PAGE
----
Now, you may have an idea for a story, but you're not sure how to work it. What should you do? Ask for help of course! It's easy. If you have a close friend or teacher or parent ask them to look it over. Having unbiased eyes, eyes of someone who doesn’t write, is a big help. They won't nit-pick at the details, they'll be looking for how the story works as a whole. And if you have that you've already made the skeleton for your story; fleshing it out is easy from there. And if they tell you they don’t like it, don’t get discouraged. It might not be their cup of tea; they could prefer a different genre. But show more than one person so you get a more well rounded opinion. And if there's a similar point from all, you know what to fix. It’s very important to get opinions of potential readers, to see what people want to read. I'm not saying write to appease popular demand, but sometimes the opinions of the mass are important to think about when writing. The point isn’t to make them happy though, it’s to make yourself happy. But for those who want to be published, public opinion may weigh more heavily.
And what's the real goal here? Sure, it would be nice to be published and famous, but that's not why anyone should write. You should write because it's fun, because you want to. If writing becomes a chore you won't want to do it anymore. That's what I do. I write short stories and poetry in addition to my novels. Not for hopes of being published, but because it's fun to write. It can even be addicting at times. But fact of the matter is, you, yes you, can do it. You can write that novel. You can be amazing. It can be hard at times, and you might want to quit. Take it from someone who's thought about throwing their story away many times; it's hard to quit once you start. For me, I just couldn't abandon the world I created. Something about it pulled me back. And yours can do the same.
Writing isn't throwing words on paper hoping they'll all make sense. It's an art. Using the heart, mind, and soul to transport readers to another world. Writing is important to me, and I'm sure it is to many of you as well. It's been there for me when I was lonely and made me feel like I was good at something. So push through the struggles; you can do it. I'm still here, writing, and so will you. Never give up. Someone out there needs your story. Even if I only have one fan I will always write. So don't be so hard on yourself; don't compare yourself to older and more experienced writers. You can only be you. Work at your own pace. You will be truly great, but it takes time. You'll see yourself make progress. That's the best feeling in the world. Keep writing. If you're truly a writer your heart will know. It will never let you throw away something you've worked so hard on. So go out and share your story. The world needs it.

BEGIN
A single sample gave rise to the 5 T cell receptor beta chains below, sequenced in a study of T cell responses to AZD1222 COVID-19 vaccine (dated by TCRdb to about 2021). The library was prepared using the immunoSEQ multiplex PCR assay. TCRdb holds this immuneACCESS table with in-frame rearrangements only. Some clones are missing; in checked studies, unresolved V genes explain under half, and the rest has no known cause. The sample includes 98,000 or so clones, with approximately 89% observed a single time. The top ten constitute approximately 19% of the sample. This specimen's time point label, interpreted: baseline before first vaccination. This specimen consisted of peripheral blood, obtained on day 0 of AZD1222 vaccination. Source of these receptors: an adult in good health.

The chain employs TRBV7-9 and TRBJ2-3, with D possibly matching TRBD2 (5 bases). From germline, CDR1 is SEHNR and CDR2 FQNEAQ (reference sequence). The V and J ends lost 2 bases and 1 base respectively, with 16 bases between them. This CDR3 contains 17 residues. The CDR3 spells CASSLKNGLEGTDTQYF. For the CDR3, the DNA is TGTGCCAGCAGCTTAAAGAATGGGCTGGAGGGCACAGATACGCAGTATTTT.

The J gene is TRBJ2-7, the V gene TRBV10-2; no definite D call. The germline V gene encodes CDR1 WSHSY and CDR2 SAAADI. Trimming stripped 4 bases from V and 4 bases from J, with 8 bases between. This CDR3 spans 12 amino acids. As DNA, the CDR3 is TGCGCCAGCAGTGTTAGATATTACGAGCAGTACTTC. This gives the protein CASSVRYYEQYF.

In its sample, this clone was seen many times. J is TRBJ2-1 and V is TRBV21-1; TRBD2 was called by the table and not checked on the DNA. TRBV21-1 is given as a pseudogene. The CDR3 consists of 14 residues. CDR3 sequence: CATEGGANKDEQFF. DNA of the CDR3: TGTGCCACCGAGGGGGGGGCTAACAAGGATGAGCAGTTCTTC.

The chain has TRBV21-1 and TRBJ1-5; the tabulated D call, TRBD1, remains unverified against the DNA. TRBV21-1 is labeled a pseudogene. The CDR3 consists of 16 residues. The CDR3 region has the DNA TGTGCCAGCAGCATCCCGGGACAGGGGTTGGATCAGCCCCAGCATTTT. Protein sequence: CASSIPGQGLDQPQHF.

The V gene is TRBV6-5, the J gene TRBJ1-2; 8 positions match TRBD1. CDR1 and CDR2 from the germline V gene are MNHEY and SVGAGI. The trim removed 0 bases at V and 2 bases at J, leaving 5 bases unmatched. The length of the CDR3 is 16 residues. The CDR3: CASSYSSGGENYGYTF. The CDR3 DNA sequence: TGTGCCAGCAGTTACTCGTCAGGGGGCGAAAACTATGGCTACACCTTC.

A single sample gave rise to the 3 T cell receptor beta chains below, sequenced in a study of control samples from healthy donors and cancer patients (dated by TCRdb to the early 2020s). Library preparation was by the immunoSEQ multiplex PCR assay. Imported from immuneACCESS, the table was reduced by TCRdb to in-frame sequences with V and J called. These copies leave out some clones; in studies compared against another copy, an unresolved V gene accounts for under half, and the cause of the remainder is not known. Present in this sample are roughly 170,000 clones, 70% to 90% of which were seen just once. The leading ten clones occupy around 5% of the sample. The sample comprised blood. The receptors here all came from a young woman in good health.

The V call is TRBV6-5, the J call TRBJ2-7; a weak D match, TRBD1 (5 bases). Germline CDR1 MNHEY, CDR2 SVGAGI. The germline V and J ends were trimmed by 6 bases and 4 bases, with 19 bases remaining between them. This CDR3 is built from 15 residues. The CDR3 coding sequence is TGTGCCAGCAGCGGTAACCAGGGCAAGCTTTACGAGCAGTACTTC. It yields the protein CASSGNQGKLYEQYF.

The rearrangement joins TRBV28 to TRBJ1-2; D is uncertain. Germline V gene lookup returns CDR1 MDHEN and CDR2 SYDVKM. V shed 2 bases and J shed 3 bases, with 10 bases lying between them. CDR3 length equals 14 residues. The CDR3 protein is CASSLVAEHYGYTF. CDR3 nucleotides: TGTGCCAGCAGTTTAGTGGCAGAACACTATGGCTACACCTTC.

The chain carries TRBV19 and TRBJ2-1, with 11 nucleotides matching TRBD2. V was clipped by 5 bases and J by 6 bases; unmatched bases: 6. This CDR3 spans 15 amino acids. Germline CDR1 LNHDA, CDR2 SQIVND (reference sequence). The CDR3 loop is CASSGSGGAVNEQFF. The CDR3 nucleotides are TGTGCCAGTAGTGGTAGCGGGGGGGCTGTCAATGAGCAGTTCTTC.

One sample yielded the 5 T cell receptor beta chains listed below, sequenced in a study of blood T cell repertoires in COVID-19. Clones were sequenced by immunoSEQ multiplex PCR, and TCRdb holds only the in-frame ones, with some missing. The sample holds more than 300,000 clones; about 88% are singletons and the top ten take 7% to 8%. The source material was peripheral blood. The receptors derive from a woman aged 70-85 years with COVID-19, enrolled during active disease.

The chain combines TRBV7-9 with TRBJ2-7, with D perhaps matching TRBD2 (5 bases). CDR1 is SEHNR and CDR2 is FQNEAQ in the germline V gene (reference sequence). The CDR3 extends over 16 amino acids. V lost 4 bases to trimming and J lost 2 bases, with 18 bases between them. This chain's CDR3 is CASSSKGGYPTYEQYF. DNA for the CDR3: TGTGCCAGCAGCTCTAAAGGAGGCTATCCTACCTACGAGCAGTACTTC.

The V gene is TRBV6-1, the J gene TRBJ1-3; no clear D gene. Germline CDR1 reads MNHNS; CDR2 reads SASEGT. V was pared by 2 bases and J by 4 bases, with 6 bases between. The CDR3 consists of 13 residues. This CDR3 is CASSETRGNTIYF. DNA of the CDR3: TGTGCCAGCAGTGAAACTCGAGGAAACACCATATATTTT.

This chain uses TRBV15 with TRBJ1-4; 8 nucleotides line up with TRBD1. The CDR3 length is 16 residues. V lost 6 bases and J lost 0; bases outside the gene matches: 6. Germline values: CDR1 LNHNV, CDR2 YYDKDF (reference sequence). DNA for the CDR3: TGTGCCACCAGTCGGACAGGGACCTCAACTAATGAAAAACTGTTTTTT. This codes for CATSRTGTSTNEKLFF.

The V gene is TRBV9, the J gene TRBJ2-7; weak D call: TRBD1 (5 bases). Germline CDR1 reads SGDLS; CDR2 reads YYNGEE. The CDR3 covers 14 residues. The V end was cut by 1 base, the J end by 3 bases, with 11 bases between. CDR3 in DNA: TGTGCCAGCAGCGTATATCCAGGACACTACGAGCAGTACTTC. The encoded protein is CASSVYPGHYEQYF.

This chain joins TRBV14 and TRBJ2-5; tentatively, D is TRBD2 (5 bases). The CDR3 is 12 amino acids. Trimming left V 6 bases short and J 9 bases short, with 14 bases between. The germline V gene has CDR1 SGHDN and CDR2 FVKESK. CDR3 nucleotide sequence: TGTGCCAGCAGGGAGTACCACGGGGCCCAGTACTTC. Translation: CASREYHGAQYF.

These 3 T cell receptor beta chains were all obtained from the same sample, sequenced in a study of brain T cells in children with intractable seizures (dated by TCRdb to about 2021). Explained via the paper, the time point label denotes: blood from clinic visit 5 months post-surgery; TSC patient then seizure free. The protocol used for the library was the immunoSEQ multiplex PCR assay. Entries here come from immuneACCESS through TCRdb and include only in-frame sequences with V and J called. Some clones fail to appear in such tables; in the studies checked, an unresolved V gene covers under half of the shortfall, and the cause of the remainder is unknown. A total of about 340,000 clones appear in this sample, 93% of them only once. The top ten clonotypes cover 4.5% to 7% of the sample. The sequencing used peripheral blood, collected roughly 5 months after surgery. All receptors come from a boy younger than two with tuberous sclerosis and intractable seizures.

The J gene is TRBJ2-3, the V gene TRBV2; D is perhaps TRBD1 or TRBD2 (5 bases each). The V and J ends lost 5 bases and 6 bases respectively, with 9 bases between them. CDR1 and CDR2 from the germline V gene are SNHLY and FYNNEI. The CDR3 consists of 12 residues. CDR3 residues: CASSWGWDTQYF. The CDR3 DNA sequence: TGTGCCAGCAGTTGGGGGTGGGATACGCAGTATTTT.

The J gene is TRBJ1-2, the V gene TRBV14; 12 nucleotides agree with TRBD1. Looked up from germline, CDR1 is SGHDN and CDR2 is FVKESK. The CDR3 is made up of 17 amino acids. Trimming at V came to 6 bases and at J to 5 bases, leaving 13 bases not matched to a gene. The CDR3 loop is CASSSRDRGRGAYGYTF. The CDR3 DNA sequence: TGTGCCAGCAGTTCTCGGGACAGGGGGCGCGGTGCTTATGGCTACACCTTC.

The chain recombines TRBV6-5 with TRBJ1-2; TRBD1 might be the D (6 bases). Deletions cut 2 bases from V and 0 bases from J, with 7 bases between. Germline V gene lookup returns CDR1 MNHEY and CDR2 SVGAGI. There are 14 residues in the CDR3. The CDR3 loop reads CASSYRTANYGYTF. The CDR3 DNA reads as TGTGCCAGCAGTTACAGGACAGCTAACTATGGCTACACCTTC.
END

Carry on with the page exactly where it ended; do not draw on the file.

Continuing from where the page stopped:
Image provided by Allister Reeves.
About the Author

Allister Reeves has been writing for as long as she remembers. Born and raised in Pittsburgh, Pennsylvania, she creates unique stories with unusual events, trying to to re-invent the fantasy realm and its capabilities. The Mortal Instruments, Maximum Ride, and Harry Potter series are just a few that have inspired her creativity. She is currently working on the first book in the Harmony Series: Queen of Light -- a story that shows that not all demons are evil, and that everyone is destined for greatness no matter that hardships in life.